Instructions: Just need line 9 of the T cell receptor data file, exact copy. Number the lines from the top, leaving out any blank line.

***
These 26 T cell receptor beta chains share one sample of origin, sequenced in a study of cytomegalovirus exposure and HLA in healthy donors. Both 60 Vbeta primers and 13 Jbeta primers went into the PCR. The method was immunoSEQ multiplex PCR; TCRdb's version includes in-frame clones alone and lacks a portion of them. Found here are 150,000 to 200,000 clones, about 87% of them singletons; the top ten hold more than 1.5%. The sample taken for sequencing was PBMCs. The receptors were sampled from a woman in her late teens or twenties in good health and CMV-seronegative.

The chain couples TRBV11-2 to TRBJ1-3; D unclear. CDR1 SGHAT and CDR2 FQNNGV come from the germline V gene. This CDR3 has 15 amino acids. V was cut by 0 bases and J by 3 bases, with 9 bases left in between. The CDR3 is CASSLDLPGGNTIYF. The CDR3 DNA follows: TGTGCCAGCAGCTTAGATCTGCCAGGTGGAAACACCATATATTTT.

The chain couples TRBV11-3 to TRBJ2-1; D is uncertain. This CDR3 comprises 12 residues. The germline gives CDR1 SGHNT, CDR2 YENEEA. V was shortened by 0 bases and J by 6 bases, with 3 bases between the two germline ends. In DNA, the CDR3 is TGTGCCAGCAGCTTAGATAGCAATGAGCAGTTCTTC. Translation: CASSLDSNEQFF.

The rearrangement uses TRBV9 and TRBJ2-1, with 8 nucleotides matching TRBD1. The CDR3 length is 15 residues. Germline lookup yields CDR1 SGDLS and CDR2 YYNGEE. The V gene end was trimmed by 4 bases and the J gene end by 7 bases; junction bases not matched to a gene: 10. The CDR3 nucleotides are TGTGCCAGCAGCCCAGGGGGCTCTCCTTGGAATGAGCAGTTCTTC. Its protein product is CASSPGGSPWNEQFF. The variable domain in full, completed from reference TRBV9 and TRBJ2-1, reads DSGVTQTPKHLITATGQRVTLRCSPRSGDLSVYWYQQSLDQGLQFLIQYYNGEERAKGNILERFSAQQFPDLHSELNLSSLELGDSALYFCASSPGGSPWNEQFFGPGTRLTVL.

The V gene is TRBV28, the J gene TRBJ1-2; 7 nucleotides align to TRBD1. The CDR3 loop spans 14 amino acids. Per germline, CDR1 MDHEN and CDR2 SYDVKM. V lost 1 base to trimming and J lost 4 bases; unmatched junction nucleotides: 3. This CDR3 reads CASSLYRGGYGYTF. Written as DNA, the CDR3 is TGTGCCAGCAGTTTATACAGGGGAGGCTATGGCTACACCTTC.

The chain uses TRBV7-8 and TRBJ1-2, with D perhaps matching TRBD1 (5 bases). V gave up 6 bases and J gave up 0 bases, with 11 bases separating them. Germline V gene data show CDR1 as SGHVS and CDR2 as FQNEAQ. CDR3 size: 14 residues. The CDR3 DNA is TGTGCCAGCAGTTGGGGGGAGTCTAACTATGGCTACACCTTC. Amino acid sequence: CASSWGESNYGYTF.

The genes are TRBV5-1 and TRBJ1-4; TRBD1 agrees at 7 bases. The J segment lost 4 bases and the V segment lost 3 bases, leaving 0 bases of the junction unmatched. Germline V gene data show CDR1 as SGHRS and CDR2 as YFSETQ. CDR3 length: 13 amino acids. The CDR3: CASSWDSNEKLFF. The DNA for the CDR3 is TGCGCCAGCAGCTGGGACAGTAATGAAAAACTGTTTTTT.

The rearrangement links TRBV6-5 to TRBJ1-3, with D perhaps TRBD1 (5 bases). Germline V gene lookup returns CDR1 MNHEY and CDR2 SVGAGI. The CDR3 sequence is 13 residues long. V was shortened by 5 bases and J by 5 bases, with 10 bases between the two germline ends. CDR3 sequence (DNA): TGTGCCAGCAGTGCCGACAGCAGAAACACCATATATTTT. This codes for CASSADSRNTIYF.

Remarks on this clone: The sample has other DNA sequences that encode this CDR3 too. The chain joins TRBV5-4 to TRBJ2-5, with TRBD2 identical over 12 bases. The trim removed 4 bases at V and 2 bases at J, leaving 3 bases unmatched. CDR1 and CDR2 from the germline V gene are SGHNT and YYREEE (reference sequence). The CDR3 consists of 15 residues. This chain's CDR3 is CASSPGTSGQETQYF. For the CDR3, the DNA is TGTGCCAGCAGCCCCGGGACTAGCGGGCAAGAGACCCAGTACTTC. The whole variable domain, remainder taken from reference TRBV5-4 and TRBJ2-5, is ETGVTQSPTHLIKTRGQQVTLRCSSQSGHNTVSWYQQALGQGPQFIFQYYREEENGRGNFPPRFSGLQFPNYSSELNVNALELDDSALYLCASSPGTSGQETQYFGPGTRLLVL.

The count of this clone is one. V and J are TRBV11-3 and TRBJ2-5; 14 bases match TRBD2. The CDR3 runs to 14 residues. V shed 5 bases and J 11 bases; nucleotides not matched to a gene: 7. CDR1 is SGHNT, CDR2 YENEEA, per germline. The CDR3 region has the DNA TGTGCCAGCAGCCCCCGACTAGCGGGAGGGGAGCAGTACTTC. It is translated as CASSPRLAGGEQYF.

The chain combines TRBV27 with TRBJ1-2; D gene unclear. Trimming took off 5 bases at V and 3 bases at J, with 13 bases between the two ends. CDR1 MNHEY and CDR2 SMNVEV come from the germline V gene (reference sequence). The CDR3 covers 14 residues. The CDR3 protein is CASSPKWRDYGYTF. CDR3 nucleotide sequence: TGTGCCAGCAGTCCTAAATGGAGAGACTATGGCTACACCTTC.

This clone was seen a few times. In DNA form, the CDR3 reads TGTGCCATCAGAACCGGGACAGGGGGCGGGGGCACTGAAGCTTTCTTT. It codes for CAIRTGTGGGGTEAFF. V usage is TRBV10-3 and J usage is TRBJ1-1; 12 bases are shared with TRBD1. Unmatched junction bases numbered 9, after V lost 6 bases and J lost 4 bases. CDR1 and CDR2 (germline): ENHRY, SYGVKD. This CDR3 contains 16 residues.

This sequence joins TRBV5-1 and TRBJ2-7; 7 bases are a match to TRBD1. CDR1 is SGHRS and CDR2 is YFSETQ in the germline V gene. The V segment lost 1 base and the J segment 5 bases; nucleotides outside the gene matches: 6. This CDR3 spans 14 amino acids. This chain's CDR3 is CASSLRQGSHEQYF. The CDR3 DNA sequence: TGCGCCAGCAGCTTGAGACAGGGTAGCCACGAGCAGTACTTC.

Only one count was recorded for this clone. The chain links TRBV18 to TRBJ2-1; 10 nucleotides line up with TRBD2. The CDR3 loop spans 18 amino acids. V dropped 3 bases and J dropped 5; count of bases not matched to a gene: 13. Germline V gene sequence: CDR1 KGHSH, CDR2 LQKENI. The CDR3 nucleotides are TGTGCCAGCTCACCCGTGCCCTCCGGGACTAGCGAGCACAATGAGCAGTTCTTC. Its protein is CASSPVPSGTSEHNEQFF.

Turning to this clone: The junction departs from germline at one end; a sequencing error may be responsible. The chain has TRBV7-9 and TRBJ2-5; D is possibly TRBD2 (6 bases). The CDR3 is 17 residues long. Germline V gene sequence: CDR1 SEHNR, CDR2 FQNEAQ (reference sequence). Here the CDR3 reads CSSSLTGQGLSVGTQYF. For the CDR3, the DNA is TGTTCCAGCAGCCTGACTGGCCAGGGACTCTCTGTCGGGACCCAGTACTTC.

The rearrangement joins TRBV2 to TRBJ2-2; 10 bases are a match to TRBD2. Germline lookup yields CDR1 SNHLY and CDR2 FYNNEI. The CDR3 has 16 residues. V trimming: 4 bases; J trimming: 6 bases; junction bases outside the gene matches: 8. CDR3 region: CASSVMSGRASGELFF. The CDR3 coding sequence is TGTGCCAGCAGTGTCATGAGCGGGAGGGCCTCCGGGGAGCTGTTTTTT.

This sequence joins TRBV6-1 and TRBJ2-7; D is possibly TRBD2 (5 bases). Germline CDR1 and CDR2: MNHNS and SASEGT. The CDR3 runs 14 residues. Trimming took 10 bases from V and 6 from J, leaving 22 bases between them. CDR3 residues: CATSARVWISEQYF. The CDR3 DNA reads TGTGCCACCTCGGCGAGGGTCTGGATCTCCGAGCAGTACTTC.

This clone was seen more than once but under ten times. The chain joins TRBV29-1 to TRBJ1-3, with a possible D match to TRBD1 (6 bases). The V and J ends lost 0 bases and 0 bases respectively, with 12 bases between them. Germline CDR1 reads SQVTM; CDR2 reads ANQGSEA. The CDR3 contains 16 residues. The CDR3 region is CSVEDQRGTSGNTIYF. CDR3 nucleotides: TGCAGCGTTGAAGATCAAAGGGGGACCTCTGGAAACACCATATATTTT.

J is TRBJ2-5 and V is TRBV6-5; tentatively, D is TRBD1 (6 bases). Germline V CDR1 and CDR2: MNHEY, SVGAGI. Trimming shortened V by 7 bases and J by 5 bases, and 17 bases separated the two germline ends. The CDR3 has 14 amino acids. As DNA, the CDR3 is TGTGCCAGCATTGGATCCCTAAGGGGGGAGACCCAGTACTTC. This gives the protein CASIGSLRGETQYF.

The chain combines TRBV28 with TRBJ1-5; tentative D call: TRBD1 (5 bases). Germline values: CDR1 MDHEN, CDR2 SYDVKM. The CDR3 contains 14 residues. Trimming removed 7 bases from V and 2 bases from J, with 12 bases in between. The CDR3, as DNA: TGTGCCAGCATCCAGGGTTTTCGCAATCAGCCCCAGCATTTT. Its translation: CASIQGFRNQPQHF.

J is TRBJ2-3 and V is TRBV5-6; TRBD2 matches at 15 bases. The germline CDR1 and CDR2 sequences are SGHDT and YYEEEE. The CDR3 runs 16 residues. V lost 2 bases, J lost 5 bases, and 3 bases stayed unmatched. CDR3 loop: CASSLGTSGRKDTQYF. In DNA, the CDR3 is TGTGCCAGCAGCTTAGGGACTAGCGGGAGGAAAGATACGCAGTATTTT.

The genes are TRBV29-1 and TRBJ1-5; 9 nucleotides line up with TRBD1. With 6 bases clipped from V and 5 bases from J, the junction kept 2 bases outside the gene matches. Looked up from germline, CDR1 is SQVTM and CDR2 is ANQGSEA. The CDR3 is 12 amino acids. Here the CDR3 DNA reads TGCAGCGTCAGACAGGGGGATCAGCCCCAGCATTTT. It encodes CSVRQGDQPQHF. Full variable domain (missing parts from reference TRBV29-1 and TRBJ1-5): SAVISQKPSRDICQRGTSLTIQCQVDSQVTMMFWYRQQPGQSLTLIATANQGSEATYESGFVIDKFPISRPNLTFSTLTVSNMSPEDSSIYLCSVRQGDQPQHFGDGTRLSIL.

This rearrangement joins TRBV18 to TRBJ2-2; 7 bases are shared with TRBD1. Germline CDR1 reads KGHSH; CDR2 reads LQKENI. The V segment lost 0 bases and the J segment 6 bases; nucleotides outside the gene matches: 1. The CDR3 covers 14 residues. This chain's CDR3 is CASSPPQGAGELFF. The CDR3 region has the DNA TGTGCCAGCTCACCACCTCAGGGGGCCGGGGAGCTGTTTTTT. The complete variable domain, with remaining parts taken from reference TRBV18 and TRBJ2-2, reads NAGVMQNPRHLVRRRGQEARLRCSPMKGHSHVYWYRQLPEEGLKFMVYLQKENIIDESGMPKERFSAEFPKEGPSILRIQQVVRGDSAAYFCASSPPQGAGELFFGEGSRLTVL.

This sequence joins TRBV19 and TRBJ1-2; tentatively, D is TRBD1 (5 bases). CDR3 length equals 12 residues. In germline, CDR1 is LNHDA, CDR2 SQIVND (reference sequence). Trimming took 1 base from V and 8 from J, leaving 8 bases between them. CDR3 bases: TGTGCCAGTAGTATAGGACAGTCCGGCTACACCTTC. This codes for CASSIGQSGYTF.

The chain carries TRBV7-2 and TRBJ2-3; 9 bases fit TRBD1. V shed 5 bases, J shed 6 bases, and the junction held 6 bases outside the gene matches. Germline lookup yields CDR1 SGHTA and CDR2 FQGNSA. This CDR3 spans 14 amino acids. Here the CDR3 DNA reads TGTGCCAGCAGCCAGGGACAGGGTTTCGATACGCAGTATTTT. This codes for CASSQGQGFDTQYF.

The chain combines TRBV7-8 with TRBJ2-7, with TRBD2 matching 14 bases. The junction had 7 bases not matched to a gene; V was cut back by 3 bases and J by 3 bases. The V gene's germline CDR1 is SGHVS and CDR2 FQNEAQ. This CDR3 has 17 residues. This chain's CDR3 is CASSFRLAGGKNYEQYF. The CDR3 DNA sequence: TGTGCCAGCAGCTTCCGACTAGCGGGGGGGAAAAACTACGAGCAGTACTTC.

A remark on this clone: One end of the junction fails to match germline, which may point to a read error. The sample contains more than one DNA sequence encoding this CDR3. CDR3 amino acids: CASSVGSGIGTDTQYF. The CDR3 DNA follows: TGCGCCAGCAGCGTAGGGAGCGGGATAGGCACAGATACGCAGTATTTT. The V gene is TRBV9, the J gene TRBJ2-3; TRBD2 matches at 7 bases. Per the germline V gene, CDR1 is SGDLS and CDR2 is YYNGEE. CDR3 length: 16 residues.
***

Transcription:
Remarks on this clone: The sample has other DNA sequences that encode this CDR3 too. The chain joins TRBV5-4 to TRBJ2-5, with TRBD2 identical over 12 bases. The trim removed 4 bases at V and 2 bases at J, leaving 3 bases unmatched. CDR1 and CDR2 from the germline V gene are SGHNT and YYREEE (reference sequence). The CDR3 consists of 15 residues. This chain's CDR3 is CASSPGTSGQETQYF. For the CDR3, the DNA is TGTGCCAGCAGCCCCGGGACTAGCGGGCAAGAGACCCAGTACTTC. The whole variable domain, remainder taken from reference TRBV5-4 and TRBJ2-5, is ETGVTQSPTHLIKTRGQQVTLRCSSQSGHNTVSWYQQALGQGPQFIFQYYREEENGRGNFPPRFSGLQFPNYSSELNVNALELDDSALYLCASSPGTSGQETQYFGPGTRLLVL.